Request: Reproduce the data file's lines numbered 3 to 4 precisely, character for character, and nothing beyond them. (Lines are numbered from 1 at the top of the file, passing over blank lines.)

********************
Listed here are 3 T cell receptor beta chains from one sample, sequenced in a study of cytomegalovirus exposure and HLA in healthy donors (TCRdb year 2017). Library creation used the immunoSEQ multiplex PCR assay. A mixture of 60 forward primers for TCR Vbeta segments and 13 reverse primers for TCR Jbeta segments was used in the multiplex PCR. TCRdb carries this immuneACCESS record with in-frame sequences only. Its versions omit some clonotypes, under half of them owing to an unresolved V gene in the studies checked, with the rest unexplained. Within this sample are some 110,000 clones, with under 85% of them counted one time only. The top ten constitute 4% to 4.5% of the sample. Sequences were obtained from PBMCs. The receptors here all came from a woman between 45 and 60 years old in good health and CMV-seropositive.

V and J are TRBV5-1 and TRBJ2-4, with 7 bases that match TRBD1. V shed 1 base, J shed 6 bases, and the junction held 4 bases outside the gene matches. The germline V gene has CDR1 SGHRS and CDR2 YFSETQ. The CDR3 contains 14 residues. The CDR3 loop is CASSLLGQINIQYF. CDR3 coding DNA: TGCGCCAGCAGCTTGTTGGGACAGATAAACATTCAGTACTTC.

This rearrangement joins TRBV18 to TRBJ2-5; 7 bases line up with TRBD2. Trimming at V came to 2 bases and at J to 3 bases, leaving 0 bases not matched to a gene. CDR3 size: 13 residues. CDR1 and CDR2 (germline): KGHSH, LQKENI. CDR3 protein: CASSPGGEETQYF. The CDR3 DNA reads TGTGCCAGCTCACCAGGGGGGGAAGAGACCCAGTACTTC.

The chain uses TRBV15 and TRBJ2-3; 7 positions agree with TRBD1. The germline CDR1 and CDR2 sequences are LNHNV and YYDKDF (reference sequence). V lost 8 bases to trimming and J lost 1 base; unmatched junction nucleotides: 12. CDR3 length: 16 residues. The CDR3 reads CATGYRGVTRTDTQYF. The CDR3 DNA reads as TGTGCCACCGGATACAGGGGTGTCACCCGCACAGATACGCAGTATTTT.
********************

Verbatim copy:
This rearrangement joins TRBV18 to TRBJ2-5; 7 bases line up with TRBD2. Trimming at V came to 2 bases and at J to 3 bases, leaving 0 bases not matched to a gene. CDR3 size: 13 residues. CDR1 and CDR2 (germline): KGHSH, LQKENI. CDR3 protein: CASSPGGEETQYF. The CDR3 DNA reads TGTGCCAGCTCACCAGGGGGGGAAGAGACCCAGTACTTC.

The chain uses TRBV15 and TRBJ2-3; 7 positions agree with TRBD1. The germline CDR1 and CDR2 sequences are LNHNV and YYDKDF (reference sequence). V lost 8 bases to trimming and J lost 1 base; unmatched junction nucleotides: 12. CDR3 length: 16 residues. The CDR3 reads CATGYRGVTRTDTQYF. The CDR3 DNA reads as TGTGCCACCGGATACAGGGGTGTCACCCGCACAGATACGCAGTATTTT.